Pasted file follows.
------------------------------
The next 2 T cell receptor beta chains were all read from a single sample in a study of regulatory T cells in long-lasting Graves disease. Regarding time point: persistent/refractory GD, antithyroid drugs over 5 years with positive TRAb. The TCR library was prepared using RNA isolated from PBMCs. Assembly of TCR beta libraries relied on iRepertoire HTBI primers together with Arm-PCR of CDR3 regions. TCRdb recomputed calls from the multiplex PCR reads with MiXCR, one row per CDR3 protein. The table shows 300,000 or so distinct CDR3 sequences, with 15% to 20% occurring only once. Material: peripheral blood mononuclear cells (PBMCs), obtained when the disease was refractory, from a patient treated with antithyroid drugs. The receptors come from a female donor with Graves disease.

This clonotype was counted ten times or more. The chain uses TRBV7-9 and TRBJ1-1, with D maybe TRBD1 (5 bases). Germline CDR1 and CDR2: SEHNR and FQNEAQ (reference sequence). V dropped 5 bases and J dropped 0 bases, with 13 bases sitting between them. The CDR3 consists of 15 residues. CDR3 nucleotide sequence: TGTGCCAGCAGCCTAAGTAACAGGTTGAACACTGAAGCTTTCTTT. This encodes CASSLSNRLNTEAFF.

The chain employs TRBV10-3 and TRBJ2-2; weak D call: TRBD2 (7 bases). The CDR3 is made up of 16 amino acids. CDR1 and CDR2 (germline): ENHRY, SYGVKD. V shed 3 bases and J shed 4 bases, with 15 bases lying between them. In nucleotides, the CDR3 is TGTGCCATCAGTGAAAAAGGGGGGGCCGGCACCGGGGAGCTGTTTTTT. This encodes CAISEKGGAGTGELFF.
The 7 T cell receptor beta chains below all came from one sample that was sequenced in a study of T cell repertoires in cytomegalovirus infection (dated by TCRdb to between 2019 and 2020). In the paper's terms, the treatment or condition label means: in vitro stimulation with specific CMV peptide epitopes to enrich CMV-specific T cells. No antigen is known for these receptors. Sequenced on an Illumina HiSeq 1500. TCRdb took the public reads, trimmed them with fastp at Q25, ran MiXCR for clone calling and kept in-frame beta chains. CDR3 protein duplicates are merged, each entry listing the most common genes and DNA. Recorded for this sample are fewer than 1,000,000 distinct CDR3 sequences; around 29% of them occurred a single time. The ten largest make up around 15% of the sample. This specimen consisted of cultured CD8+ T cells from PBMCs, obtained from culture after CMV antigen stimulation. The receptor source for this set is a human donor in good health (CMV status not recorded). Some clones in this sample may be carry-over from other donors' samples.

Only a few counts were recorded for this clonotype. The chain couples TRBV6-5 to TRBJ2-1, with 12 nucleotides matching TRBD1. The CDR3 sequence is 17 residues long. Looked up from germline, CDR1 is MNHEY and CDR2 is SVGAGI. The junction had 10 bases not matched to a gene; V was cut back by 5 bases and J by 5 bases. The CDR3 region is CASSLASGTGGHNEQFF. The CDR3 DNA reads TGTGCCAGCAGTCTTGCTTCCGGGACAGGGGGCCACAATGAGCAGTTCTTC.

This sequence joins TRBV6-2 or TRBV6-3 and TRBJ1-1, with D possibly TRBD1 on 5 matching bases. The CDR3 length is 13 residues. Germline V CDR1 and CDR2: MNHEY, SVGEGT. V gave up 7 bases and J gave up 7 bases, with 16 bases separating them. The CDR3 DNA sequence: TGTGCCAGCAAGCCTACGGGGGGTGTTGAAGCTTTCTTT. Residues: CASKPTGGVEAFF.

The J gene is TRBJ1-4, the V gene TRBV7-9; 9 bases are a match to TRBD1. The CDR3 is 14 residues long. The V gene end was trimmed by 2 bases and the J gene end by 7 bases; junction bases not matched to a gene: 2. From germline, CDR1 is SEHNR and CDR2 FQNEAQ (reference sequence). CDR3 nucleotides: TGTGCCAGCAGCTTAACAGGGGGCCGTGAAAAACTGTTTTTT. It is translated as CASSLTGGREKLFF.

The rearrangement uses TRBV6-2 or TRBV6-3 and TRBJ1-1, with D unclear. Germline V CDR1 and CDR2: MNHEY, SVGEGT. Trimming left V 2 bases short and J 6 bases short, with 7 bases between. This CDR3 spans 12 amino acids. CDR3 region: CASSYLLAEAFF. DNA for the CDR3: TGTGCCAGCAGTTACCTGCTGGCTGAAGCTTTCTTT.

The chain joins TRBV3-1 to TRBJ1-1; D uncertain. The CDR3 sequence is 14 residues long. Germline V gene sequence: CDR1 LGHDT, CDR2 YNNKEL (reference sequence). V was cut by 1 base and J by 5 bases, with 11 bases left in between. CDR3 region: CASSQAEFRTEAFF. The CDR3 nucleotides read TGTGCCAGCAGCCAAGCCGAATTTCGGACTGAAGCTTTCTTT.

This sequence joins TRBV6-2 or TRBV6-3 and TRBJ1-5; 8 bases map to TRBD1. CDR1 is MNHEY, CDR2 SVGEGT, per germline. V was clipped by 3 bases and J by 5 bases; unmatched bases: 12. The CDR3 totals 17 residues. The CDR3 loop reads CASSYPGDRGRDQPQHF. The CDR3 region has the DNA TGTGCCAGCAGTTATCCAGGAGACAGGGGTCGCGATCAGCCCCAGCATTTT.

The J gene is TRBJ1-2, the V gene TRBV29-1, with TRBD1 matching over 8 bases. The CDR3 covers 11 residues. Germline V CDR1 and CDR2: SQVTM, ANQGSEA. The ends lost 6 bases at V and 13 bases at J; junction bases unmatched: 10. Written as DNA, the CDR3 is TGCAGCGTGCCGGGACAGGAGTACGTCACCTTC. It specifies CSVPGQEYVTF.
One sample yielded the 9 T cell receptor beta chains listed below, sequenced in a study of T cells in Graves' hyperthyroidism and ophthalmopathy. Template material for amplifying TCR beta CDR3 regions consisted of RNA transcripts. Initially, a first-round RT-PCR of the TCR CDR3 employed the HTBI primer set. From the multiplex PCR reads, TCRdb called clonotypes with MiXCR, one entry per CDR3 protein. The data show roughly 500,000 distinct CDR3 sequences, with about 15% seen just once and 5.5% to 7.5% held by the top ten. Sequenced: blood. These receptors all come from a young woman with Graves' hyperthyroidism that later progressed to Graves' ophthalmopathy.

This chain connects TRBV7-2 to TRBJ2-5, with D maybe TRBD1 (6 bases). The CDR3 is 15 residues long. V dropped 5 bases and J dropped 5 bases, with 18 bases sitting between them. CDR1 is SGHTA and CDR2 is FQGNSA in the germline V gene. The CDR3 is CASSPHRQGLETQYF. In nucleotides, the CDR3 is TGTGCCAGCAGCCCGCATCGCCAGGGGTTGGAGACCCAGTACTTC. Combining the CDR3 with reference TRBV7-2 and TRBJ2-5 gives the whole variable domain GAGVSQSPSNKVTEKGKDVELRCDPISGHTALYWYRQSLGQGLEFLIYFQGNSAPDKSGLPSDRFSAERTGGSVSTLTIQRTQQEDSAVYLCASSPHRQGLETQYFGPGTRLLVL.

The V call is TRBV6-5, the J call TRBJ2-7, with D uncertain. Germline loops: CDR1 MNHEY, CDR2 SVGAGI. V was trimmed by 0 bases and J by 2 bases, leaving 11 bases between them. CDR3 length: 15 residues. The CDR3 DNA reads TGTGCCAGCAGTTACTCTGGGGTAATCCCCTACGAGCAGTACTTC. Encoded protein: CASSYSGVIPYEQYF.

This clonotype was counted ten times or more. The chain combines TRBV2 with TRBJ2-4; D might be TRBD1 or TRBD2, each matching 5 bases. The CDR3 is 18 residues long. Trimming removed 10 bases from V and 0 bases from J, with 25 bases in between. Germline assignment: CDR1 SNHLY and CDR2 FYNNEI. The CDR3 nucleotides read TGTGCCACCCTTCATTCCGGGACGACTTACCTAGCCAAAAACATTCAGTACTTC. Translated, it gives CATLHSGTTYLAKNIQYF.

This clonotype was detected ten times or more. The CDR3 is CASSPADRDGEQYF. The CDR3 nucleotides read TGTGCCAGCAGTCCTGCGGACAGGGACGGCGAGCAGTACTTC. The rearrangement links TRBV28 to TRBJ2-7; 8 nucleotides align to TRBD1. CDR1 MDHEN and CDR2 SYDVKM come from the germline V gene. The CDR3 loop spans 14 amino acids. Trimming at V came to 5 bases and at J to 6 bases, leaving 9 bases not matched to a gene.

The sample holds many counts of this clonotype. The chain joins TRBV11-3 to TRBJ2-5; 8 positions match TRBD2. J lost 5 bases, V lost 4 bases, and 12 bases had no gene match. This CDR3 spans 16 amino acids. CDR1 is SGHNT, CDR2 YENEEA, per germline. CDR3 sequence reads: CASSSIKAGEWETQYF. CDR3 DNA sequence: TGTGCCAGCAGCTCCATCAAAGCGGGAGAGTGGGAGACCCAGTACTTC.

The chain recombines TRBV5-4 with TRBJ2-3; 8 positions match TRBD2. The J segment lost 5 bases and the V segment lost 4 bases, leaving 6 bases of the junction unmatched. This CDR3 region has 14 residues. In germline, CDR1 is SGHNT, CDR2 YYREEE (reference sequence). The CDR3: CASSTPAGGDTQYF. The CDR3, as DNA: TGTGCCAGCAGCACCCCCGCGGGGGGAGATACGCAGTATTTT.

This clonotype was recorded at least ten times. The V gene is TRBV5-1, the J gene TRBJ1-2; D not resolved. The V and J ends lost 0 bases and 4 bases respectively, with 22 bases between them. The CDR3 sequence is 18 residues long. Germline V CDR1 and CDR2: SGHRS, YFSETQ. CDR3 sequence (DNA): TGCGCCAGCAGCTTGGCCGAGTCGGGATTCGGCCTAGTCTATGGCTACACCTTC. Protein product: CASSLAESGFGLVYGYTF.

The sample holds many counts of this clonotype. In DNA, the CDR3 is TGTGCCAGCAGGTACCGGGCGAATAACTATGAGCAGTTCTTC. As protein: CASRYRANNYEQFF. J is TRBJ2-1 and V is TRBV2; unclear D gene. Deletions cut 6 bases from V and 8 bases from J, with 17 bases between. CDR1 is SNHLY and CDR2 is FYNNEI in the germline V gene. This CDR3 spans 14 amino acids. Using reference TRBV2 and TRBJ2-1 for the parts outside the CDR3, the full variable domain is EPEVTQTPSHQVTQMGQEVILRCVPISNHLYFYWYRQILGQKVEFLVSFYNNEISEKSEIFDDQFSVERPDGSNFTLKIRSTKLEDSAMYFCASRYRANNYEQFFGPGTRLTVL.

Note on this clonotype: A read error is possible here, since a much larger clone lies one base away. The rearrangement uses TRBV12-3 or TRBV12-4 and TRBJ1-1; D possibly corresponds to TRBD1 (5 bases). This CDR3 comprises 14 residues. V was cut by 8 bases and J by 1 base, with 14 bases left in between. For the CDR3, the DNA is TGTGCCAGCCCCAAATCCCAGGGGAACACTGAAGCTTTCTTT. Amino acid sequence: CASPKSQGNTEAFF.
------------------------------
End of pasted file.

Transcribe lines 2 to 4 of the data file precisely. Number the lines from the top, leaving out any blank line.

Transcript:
This clonotype was counted ten times or more. The chain uses TRBV7-9 and TRBJ1-1, with D maybe TRBD1 (5 bases). Germline CDR1 and CDR2: SEHNR and FQNEAQ (reference sequence). V dropped 5 bases and J dropped 0 bases, with 13 bases sitting between them. The CDR3 consists of 15 residues. CDR3 nucleotide sequence: TGTGCCAGCAGCCTAAGTAACAGGTTGAACACTGAAGCTTTCTTT. This encodes CASSLSNRLNTEAFF.

The chain employs TRBV10-3 and TRBJ2-2; weak D call: TRBD2 (7 bases). The CDR3 is made up of 16 amino acids. CDR1 and CDR2 (germline): ENHRY, SYGVKD. V shed 3 bases and J shed 4 bases, with 15 bases lying between them. In nucleotides, the CDR3 is TGTGCCATCAGTGAAAAAGGGGGGGCCGGCACCGGGGAGCTGTTTTTT. This encodes CAISEKGGAGTGELFF.
The 7 T cell receptor beta chains below all came from one sample that was sequenced in a study of T cell repertoires in cytomegalovirus infection (dated by TCRdb to between 2019 and 2020). In the paper's terms, the treatment or condition label means: in vitro stimulation with specific CMV peptide epitopes to enrich CMV-specific T cells. No antigen is known for these receptors. Sequenced on an Illumina HiSeq 1500. TCRdb took the public reads, trimmed them with fastp at Q25, ran MiXCR for clone calling and kept in-frame beta chains. CDR3 protein duplicates are merged, each entry listing the most common genes and DNA. Recorded for this sample are fewer than 1,000,000 distinct CDR3 sequences; around 29% of them occurred a single time. The ten largest make up around 15% of the sample. This specimen consisted of cultured CD8+ T cells from PBMCs, obtained from culture after CMV antigen stimulation. The receptor source for this set is a human donor in good health (CMV status not recorded). Some clones in this sample may be carry-over from other donors' samples.